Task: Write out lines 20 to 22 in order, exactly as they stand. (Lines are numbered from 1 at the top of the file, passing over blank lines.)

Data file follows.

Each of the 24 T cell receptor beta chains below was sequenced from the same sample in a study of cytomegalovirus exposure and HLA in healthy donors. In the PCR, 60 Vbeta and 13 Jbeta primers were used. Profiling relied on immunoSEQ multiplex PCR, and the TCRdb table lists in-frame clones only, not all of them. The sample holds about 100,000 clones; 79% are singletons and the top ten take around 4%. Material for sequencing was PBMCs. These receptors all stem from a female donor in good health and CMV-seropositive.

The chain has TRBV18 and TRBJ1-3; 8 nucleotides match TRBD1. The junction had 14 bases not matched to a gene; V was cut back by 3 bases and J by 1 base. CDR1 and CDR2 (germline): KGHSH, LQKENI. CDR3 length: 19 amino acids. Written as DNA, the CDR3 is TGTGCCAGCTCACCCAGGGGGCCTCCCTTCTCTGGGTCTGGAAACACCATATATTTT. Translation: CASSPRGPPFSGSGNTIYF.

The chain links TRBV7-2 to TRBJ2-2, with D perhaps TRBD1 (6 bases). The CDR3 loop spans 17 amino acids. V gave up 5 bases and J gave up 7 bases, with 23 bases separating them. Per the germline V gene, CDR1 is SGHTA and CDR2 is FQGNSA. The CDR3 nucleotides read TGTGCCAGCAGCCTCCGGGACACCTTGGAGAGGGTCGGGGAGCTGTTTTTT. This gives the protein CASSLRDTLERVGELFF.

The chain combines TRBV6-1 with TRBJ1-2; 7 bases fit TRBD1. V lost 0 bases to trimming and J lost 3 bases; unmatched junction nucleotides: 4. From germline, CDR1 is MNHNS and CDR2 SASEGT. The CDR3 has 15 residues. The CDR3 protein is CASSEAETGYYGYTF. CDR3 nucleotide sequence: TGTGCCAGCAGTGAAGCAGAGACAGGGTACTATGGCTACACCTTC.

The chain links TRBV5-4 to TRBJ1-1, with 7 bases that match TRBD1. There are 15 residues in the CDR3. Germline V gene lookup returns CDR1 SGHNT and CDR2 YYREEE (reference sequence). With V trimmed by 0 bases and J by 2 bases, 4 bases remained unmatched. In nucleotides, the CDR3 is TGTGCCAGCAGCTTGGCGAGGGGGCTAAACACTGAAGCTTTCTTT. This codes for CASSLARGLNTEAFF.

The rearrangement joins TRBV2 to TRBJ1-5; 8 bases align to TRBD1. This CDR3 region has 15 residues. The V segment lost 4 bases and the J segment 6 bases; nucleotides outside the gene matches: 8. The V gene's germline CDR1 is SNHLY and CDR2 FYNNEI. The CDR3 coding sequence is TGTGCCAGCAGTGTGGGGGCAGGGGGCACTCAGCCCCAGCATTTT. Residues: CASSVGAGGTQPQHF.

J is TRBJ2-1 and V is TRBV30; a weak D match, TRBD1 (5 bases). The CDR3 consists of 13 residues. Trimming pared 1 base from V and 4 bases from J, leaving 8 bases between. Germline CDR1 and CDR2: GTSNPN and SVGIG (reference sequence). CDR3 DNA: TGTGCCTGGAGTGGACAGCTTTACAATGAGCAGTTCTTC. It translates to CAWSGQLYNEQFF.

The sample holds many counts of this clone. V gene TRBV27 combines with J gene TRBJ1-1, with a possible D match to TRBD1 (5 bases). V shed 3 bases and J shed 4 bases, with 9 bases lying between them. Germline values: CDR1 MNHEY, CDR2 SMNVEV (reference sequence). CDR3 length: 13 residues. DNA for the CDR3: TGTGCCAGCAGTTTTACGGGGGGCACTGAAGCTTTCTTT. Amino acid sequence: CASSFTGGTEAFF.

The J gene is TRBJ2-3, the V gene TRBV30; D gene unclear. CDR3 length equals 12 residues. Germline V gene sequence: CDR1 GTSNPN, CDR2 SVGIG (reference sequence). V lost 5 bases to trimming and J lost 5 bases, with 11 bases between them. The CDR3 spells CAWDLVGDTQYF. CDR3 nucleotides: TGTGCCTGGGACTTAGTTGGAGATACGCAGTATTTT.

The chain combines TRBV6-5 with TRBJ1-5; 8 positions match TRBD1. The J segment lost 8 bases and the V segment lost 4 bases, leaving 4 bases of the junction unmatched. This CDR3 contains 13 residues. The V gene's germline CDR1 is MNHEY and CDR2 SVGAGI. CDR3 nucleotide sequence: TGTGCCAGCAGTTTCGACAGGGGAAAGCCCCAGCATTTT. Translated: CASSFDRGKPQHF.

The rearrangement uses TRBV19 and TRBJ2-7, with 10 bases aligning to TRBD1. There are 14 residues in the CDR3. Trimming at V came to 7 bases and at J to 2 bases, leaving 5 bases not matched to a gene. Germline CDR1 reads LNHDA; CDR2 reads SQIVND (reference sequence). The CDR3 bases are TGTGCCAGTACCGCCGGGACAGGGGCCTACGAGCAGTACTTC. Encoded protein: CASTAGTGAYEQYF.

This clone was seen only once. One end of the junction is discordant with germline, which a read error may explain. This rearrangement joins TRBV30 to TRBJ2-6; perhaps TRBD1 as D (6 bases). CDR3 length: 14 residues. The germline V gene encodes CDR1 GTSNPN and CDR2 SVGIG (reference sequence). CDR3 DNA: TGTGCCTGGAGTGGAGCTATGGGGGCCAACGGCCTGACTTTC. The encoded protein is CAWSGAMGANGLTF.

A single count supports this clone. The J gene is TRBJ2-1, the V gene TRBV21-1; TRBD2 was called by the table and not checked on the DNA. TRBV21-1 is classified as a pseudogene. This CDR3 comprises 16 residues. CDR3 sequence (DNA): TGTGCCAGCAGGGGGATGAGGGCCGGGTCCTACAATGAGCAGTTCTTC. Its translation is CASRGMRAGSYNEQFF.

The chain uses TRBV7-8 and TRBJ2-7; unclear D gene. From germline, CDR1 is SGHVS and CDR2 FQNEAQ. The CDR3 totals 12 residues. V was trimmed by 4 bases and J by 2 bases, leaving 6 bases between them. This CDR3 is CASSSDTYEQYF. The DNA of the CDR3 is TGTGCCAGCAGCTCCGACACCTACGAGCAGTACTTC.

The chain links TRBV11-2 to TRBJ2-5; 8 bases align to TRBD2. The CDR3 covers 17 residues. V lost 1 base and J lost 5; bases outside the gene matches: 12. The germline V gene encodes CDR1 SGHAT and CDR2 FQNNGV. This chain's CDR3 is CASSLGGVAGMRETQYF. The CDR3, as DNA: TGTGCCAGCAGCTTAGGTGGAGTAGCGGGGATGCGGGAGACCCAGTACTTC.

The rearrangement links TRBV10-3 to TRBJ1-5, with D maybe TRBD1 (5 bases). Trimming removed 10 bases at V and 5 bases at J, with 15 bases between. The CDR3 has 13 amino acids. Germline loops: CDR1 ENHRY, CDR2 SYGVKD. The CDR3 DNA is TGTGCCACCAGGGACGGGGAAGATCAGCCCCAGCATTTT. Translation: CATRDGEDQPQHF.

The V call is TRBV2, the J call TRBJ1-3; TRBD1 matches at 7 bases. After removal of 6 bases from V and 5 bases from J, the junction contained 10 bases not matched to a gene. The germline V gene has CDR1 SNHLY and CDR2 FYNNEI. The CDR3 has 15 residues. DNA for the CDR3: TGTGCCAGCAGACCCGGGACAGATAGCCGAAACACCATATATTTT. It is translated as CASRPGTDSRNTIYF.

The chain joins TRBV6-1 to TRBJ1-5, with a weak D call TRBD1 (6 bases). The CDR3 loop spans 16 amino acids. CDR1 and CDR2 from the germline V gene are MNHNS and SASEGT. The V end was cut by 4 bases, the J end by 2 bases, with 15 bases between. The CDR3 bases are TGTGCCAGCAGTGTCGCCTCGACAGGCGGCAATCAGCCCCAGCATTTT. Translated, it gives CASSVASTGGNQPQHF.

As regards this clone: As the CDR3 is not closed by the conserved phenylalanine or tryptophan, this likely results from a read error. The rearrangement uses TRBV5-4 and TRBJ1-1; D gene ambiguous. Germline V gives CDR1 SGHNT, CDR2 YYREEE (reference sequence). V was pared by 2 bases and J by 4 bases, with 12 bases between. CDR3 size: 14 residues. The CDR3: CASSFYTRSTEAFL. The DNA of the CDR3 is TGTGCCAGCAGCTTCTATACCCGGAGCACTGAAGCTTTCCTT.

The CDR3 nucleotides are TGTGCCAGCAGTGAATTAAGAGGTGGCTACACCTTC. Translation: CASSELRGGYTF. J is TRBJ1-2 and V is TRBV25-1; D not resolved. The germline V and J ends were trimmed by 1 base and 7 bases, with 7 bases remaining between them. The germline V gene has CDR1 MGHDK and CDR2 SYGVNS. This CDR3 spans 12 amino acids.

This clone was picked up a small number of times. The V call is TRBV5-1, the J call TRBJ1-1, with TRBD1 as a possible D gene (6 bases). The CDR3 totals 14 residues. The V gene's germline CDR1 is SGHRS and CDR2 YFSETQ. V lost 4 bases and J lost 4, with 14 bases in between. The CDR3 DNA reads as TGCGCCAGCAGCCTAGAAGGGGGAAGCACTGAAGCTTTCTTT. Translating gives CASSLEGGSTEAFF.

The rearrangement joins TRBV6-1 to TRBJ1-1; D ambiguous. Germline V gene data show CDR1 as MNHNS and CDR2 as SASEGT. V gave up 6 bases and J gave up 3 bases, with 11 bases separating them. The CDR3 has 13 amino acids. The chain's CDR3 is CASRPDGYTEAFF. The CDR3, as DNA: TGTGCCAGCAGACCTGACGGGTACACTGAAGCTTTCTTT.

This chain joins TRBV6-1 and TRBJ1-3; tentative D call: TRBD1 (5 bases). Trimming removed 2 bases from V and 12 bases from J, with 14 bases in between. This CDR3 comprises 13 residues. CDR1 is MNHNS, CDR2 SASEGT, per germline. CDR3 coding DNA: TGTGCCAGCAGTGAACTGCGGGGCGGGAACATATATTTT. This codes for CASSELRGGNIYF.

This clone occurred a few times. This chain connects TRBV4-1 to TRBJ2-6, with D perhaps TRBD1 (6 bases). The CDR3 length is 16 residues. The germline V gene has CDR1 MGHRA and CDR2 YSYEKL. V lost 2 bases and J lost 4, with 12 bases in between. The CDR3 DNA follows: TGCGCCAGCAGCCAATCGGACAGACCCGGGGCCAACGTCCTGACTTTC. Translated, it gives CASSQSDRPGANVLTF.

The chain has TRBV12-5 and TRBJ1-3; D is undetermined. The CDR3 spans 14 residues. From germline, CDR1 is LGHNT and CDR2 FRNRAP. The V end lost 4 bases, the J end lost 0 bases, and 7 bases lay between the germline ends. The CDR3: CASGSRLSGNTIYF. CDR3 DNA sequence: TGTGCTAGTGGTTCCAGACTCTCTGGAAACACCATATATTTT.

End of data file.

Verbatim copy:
The CDR3 nucleotides are TGTGCCAGCAGTGAATTAAGAGGTGGCTACACCTTC. Translation: CASSELRGGYTF. J is TRBJ1-2 and V is TRBV25-1; D not resolved. The germline V and J ends were trimmed by 1 base and 7 bases, with 7 bases remaining between them. The germline V gene has CDR1 MGHDK and CDR2 SYGVNS. This CDR3 spans 12 amino acids.

This clone was picked up a small number of times. The V call is TRBV5-1, the J call TRBJ1-1, with TRBD1 as a possible D gene (6 bases). The CDR3 totals 14 residues. The V gene's germline CDR1 is SGHRS and CDR2 YFSETQ. V lost 4 bases and J lost 4, with 14 bases in between. The CDR3 DNA reads as TGCGCCAGCAGCCTAGAAGGGGGAAGCACTGAAGCTTTCTTT. Translating gives CASSLEGGSTEAFF.

The rearrangement joins TRBV6-1 to TRBJ1-1; D ambiguous. Germline V gene data show CDR1 as MNHNS and CDR2 as SASEGT. V gave up 6 bases and J gave up 3 bases, with 11 bases separating them. The CDR3 has 13 amino acids. The chain's CDR3 is CASRPDGYTEAFF. The CDR3, as DNA: TGTGCCAGCAGACCTGACGGGTACACTGAAGCTTTCTTT.